How to Win Friends by Giving Thanks
The surprising long reign of Dale Carnegie’s How to Win Friends and Influence People on the best-seller list undoubtedly attests to the importance of friendship and other social relations to a meaningful and successful life. This fact leads people to try many things to make friends. However, Is it possible that in our fervent quest for that sure-fire relation-building technique, we have lost sight of a simpler way to make friends? Recent research suggests that a cultural practice that we all seem to loathe is actually an effective way of winning friends.
Finding Happiness in Remembrances of Things Past
Who among us has not smiled and felt a sense of accomplishment and purpose when reminiscing about past triumphs? Of course, our past is not just a highlight reel and is filled with uneventful happenings hardly seem worthy of a place in our finite memory. However, is it possible that these often forgotten experiences could actually be a source of happiness and purpose too? Kim Zhang and colleagues' recent work suggests that we do indeed get joy from a Proustian rediscovery of lost time and undervalue the joy we get from such rediscovery.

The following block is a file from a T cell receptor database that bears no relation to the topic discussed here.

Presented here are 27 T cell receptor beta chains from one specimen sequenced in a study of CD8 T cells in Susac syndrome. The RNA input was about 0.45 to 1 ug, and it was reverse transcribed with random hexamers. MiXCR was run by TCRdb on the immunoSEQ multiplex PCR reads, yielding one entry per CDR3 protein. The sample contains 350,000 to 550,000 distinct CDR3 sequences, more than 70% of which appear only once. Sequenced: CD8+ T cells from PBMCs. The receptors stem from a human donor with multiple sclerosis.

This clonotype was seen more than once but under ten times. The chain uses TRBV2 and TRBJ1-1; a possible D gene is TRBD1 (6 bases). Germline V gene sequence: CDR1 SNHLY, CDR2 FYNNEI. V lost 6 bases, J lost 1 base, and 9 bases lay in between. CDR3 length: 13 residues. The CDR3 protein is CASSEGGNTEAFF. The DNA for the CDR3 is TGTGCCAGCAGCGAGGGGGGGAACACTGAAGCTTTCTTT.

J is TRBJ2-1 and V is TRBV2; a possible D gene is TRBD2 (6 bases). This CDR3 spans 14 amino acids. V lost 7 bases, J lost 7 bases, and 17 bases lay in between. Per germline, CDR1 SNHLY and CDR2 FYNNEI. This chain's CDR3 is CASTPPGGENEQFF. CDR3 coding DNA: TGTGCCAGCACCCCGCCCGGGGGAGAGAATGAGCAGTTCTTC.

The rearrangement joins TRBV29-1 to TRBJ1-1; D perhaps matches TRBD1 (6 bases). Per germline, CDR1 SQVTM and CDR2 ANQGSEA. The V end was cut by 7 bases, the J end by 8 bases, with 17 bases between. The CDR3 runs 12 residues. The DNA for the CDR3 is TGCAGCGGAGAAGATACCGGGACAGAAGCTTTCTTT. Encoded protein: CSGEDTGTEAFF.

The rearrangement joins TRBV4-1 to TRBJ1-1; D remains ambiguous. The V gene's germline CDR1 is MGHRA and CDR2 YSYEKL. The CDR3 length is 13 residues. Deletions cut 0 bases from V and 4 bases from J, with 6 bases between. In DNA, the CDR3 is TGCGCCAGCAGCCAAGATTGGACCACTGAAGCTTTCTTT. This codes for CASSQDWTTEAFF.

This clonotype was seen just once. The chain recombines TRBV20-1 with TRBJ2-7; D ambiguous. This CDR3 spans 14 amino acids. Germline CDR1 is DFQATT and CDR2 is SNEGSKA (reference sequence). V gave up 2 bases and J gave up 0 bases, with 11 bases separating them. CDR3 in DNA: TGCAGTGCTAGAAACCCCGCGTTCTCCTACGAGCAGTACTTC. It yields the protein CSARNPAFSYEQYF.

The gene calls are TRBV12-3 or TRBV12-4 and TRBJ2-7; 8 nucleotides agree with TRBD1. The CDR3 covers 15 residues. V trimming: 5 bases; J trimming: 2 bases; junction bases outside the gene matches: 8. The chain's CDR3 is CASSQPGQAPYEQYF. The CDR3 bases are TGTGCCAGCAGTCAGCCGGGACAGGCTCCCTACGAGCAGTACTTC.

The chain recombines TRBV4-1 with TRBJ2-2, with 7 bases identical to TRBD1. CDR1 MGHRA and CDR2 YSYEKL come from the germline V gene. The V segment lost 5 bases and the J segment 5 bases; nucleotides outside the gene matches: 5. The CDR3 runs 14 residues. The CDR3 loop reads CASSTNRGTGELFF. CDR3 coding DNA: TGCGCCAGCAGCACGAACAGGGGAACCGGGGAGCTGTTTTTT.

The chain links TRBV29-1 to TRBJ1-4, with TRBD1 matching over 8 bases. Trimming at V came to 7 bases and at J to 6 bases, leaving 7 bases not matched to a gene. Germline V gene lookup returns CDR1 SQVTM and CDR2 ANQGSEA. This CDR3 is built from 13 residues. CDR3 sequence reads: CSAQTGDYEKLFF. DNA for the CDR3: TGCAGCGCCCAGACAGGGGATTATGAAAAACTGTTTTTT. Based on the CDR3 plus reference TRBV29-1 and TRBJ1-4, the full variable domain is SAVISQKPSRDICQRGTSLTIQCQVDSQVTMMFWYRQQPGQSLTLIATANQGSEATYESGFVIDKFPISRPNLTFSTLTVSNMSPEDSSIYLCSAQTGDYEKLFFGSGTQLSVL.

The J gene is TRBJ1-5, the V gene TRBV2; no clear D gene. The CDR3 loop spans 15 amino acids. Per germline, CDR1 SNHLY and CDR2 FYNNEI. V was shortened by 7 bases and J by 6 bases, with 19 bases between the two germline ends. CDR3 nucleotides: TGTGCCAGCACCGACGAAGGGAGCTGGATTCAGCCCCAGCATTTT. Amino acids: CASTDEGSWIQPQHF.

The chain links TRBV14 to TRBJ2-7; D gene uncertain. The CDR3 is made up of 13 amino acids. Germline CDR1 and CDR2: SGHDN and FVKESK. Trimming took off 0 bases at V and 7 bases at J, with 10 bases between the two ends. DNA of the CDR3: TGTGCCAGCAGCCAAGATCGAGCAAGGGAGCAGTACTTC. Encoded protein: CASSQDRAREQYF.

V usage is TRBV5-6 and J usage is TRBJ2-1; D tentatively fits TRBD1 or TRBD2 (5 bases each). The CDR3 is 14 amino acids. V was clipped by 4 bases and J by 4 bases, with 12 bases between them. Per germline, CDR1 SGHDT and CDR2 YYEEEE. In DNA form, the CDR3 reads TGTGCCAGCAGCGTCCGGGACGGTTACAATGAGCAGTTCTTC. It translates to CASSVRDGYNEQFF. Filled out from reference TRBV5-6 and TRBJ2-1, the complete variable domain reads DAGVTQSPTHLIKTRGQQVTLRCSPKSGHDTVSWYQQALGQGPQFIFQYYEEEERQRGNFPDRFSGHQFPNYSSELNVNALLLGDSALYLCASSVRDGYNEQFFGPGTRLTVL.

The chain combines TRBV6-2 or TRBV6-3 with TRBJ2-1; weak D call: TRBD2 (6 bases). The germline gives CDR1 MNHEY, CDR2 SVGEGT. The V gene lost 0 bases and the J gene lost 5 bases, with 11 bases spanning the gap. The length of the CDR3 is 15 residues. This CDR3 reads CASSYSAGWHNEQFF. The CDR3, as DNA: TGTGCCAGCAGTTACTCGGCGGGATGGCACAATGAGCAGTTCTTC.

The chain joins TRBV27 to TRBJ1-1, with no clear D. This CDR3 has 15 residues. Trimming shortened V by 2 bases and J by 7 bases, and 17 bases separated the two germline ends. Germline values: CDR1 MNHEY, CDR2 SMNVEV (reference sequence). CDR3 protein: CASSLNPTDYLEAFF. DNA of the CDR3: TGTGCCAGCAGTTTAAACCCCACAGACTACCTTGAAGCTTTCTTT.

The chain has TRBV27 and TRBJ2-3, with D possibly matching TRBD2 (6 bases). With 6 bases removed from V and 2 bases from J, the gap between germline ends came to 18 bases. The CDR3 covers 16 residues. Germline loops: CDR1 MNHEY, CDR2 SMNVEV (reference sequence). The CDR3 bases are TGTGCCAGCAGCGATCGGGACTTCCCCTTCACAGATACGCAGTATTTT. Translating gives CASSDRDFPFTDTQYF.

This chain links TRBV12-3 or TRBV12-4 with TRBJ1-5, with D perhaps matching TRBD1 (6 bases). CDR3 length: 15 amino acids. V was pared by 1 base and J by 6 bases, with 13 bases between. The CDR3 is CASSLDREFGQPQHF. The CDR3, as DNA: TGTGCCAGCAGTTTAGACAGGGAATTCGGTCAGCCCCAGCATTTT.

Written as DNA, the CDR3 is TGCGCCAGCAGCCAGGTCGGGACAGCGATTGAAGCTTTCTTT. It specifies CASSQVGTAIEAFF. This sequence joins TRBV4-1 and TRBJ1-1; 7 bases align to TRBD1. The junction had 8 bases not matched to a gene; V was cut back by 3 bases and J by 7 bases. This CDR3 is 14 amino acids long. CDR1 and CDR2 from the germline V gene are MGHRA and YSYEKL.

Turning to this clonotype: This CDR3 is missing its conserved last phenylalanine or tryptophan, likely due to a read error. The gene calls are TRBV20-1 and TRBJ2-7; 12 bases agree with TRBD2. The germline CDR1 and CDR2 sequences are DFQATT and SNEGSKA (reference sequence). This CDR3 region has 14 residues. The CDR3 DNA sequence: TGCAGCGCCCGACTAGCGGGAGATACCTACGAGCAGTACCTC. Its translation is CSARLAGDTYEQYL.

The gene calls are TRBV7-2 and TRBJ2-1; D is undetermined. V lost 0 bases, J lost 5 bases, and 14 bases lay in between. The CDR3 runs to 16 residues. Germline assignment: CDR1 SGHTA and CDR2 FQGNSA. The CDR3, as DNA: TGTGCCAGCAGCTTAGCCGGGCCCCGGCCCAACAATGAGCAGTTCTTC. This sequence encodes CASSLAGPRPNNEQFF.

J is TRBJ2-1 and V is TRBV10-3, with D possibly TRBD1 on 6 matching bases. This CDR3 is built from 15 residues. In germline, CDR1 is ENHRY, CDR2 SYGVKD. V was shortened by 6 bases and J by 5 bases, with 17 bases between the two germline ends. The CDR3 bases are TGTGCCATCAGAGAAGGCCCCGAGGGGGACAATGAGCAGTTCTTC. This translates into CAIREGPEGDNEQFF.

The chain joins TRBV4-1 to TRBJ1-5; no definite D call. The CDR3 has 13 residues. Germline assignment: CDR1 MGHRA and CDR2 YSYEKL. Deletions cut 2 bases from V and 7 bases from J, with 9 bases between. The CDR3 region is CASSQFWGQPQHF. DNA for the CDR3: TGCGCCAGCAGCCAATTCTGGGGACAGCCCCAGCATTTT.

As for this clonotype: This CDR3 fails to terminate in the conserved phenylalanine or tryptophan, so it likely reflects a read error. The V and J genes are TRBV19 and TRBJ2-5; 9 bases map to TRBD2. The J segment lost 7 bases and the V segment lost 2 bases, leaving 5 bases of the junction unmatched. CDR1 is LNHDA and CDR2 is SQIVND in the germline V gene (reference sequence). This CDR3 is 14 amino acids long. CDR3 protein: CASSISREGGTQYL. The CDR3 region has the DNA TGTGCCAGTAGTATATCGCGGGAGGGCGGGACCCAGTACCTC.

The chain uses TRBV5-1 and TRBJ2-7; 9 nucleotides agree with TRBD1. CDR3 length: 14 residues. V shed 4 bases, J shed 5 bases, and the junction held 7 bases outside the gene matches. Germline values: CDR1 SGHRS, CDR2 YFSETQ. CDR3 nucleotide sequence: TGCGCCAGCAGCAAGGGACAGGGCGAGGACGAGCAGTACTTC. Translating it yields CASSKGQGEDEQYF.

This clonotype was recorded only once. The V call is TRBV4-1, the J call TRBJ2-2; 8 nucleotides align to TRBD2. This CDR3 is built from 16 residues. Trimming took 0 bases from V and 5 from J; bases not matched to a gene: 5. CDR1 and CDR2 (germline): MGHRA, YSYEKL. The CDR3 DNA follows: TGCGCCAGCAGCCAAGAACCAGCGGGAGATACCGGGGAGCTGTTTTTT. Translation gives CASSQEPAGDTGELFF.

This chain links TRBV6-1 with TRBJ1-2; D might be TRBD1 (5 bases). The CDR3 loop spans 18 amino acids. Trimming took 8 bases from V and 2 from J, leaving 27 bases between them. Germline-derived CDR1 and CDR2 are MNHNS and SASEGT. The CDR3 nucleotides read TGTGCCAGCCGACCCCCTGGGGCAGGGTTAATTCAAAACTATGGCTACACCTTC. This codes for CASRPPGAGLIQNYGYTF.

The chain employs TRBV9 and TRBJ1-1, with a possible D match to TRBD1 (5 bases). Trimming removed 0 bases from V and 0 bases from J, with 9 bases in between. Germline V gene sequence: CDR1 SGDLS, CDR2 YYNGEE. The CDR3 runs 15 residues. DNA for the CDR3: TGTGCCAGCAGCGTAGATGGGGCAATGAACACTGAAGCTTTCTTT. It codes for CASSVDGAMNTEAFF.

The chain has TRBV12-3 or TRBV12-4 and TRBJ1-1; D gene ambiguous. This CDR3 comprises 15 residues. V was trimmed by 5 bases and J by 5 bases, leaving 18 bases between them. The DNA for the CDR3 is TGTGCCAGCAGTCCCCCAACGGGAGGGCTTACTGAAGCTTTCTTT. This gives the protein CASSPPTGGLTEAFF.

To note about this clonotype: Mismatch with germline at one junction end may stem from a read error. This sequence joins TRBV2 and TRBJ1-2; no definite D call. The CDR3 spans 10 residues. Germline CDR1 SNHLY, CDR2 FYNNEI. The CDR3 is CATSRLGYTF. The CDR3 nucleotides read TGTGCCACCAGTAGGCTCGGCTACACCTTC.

How to make the first step less daunting: The importance of seeing the future as now
Taking the first step is of the utmost importance to the success of any endeavor. As the Greek sage Aristotle once said, “Well begun is half done”. We know that it is important to start our goals, yet we frequently ignore this wisdom in our daily lives, procrastinating rather than pursuing our purpose. Is there any way to rectify this situation? Recent research by Yanping Tu and Professor Dilip Soman suggests that simply altering your mental perspective could help nudge you toward taking the first step.
Bringing More Purpose to Your Commute